Shotcrete Q & A

Q: What is shotcrete and when would I use it?

A: Shotcrete is concrete and refers to the method of placing it using a high-velocity spray onto a receiving surface. The American Concrete Institute (ACI) defines shotcrete as concrete placed by a high velocity pneumatic projection from a nozzle.

It has all kinds of applications:

  • Ground support
  • Repair and restoration
  • Structural linings
  • Pools
  • Architectural structures and landscape, like zooscapes, skateboard parks, retaining walls, or bridge art
  • Tanks and domes
  • Taxidermy, one of the earliest uses

Shotcrete, which is sprayed vertically or overhead, can be applied over masonry, concrete, soil, and a multitude of other substrates. Once you’ve placed it, you can easily finish or carve it. The concrete lions on the Lions Gate bridge in Vancouver, Canada, were formed with shotcrete.

Q:  How is shotcrete processed so it can be placed?

Nozzleman applying shotcrete
A nozzleman has to have 500 verifiable hours of experience as a nozzleman before he can be certified. Photo credit: Mark Lukkarila

A: There’s a dry-mix process and a wet-mix process. With dry, you take a dry pre-blended shotcrete bag mix, empty it into a hopper, and convey it by compressed air through a hose to the nozzle where water is introduced. Mixing of the dry product with water takes place in the nozzle and on the receiving surface during application.

With the wet-mix process, you take a concrete mix with water in it or you use a dry pre-blended product that you mix with water and place it in the pump that delivers the concrete mixture though the hose to the nozzle, where you add compressed air.

Q: Can I use a plaster gun for shotcrete?

A. No, shotcrete is applied with high velocity, and a plaster gun sprays at a low velocity. By definition, shotcrete has to have a high velocity component.

Q: Who is trained to work with shotcrete and what are the qualifications?

A: The person who is an expert at placing shotcrete is called a nozzleman, and there is an ACI certification program for nozzlemen.

To take the course and get certified, a nozzleman has to have had 500 verifiable hours of experience as a nozzleman. There is also a Nozzleman-in-Training program if one has between 25 and 500 hours of experience as a nozzleman. The nozzleman-in-training can upgrade to a full nozzleman certification once he/she reaches 500 hours.  It’s possible to get certified for any combination of vertical and/or overhead for dry mix and/or wet mix.

The nozzleman certification involves a day-long educational session where a nozzleman takes a written exam at the end of the session and a practical exam where the nozzleman shoots test panels with specific rebar configurations to demonstrate their knowledge and skill. Once test panels are shot, they are cored and  judged on the ability of the nozzleman to properly place shotcrete and how well the nozzleman encapsulated the rebar.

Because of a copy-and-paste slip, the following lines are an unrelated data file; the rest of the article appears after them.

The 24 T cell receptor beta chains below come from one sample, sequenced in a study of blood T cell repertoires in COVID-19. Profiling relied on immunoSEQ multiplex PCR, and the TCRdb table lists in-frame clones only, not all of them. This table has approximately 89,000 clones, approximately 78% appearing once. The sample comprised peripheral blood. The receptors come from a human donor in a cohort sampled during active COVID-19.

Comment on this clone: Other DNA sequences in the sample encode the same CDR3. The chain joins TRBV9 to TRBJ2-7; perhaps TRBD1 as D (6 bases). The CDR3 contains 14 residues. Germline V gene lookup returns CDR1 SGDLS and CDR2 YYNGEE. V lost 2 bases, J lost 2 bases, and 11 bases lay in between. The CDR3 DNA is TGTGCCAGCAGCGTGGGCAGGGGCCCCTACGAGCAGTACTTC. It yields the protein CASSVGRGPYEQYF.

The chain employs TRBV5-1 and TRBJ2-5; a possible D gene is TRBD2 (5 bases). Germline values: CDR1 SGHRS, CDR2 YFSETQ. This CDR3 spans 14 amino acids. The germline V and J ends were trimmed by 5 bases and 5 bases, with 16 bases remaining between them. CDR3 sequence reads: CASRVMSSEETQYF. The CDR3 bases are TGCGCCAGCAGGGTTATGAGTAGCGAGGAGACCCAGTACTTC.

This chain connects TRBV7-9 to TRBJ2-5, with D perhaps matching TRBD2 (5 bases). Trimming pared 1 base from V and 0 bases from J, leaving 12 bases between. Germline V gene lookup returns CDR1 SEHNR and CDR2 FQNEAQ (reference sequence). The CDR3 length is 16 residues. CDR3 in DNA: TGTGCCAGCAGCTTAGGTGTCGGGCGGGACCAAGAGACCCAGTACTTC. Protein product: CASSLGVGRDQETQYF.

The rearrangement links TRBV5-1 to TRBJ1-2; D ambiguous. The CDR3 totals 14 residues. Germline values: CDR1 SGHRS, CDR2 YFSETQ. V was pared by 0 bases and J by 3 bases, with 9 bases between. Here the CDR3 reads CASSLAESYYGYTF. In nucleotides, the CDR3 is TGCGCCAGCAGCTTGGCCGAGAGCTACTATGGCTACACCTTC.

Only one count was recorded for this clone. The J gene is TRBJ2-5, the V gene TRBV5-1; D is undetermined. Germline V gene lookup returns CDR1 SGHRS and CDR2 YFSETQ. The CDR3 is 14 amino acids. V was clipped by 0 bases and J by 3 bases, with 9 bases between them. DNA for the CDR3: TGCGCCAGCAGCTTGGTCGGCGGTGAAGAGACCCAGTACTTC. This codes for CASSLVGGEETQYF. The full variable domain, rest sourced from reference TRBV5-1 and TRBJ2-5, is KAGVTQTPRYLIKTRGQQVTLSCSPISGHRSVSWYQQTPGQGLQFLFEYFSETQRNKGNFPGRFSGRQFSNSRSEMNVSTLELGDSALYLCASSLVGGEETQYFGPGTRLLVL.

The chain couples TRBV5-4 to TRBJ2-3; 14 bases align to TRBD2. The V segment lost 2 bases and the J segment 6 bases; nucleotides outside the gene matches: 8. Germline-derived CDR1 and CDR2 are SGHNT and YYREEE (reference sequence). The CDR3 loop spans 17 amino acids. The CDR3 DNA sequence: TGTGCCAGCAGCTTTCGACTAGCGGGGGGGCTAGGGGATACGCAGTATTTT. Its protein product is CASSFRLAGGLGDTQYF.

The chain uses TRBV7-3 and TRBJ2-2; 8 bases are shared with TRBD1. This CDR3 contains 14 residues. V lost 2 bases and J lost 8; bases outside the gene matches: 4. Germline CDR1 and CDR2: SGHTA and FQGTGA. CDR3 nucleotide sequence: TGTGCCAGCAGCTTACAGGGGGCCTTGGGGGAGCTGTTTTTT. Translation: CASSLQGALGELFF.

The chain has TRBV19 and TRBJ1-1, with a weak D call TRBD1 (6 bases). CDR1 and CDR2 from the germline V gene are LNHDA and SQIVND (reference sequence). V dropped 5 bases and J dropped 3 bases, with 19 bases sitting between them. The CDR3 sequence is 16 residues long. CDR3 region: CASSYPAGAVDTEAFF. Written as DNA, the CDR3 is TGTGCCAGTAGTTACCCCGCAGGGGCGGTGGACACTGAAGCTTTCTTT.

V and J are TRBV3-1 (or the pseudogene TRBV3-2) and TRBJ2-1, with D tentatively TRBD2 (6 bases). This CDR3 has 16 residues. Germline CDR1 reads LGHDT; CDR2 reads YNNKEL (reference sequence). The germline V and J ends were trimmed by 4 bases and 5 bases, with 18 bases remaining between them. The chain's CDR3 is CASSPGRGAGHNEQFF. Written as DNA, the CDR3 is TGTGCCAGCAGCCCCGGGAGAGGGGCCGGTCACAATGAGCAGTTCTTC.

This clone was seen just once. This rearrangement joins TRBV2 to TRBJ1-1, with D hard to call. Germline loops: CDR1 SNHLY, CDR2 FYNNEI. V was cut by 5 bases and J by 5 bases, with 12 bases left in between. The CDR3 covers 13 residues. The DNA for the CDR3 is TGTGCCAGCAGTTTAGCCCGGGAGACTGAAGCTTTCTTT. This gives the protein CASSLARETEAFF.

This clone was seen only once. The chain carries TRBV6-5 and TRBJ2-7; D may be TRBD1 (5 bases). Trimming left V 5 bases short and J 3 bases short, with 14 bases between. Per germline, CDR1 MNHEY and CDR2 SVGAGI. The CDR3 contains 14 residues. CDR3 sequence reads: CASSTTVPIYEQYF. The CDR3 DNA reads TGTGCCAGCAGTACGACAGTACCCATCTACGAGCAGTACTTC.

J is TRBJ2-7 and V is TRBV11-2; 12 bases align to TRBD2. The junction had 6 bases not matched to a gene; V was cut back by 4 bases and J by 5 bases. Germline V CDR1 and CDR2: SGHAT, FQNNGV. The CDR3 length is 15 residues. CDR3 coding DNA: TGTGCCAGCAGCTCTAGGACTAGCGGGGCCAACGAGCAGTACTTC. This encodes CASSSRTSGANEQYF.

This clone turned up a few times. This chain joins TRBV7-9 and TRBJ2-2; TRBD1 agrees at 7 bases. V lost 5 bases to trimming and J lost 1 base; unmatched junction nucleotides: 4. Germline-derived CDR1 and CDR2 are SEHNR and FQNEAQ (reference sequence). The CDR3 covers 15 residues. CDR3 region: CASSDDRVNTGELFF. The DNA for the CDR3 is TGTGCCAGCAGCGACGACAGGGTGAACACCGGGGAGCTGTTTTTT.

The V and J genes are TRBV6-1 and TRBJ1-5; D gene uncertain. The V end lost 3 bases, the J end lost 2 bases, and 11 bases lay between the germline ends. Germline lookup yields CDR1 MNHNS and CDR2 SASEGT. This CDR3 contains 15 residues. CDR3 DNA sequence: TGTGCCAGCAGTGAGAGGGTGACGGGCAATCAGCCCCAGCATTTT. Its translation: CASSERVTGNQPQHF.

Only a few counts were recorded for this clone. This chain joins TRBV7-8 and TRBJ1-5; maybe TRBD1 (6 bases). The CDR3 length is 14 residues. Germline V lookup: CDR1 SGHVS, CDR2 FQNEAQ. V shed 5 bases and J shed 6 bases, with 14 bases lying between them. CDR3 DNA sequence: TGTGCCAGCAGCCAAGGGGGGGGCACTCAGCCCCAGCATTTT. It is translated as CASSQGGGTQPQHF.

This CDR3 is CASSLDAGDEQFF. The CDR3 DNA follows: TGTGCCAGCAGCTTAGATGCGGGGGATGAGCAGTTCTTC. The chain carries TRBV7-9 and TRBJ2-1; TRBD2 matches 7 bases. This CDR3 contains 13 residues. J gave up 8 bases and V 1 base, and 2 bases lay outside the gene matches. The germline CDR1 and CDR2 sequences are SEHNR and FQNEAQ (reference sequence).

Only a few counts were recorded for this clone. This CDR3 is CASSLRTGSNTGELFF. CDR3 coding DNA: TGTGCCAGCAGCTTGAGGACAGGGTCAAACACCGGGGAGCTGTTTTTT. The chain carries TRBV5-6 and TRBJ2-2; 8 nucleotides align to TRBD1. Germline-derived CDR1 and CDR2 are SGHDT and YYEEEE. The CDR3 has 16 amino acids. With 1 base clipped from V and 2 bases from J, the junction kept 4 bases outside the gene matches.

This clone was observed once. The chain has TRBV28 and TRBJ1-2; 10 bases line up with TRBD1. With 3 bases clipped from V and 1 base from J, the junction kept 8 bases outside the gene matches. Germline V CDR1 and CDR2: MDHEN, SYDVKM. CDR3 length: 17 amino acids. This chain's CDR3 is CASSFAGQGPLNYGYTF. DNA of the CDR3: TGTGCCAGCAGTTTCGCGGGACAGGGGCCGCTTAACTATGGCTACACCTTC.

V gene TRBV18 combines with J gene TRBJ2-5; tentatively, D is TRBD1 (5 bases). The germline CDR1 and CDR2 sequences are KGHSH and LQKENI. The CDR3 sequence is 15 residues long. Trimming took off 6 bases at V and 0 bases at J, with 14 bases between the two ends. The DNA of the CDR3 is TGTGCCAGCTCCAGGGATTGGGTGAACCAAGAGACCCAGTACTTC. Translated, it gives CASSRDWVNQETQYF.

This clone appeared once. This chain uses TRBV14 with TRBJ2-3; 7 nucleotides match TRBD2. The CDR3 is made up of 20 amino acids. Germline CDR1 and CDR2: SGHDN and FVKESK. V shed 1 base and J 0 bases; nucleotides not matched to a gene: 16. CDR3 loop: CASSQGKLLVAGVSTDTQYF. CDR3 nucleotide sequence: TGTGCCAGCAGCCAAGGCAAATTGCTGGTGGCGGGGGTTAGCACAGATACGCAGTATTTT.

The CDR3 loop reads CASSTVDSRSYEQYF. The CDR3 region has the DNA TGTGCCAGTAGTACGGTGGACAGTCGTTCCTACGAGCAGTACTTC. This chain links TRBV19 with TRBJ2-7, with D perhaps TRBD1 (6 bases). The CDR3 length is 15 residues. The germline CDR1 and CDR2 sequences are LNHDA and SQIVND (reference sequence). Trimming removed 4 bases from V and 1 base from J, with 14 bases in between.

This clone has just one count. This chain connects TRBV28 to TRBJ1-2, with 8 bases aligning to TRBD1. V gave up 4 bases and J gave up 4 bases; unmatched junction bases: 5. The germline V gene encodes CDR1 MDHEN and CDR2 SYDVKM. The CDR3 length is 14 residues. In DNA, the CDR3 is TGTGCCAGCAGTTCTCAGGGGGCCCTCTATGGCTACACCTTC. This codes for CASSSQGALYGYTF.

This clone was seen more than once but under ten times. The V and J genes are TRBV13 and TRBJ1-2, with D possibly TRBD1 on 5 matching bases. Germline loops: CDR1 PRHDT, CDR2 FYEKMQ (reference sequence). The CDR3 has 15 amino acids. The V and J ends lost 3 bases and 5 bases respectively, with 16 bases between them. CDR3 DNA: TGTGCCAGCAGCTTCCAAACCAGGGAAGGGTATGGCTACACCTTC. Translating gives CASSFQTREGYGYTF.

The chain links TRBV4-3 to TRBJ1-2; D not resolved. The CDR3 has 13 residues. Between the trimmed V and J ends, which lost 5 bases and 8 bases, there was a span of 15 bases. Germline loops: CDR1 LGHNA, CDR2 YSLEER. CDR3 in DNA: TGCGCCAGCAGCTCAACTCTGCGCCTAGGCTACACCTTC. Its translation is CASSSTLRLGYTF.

I am an ACI shotcrete examiner and educator.

Q. What happens when a nozzleman is inexperienced?

A. An inexperienced nozzleman will use improper techniques and can significantly reduce the quality of the placement.

Also, if the nozzleman doesn’t use the proper concrete mix consistency or velocity, you can get sloughing and fallouts as well as voids and sand lenses.

Finally, the nozzleman needs to shoot at a 90-degree angle to the receiving surface or he will generate too much overspray and rebound. Excessive rebound and overspray results in unconsolidated material that has very little paste. You’ll end up with much weaker, less durable concrete if you don’t remove this material.

Q: Do you have to cure the concrete?

Yes, because shotcrete is concrete, after all, and to promote the chemical reactions necessary to gain strength, you need to have water available. If you don’t cure it, you will have lower than anticipated strengths.

Q: How do you cure the concrete?

A: You can use a membrane-forming curing compound, but if you’re going to be placing more shotcrete, you have to remove the membrane because it is a bond breaker. Or you can use plastic, web burlap, a burlene curing blanket, or fogging/misting to keep moisture in the concrete.

Depending on conditions, you’ll want to moist cure it for at least seven days.

Q: What’s the advantage of using shotcrete?

A: With shotcrete, you don’t need as much formwork as you do for cast-in-place concrete. Usually, the receiving surface is the form, like a culvert, and you can easily smooth and shape it. Cast-in-place concrete requires putting up a lot of forms and placing concrete into them. It takes a lot of time and materials. Shotcrete can be more economical than conventional concrete placements.

Also, shotcrete produces a denser concrete due to high impact velocity on the receiving surface.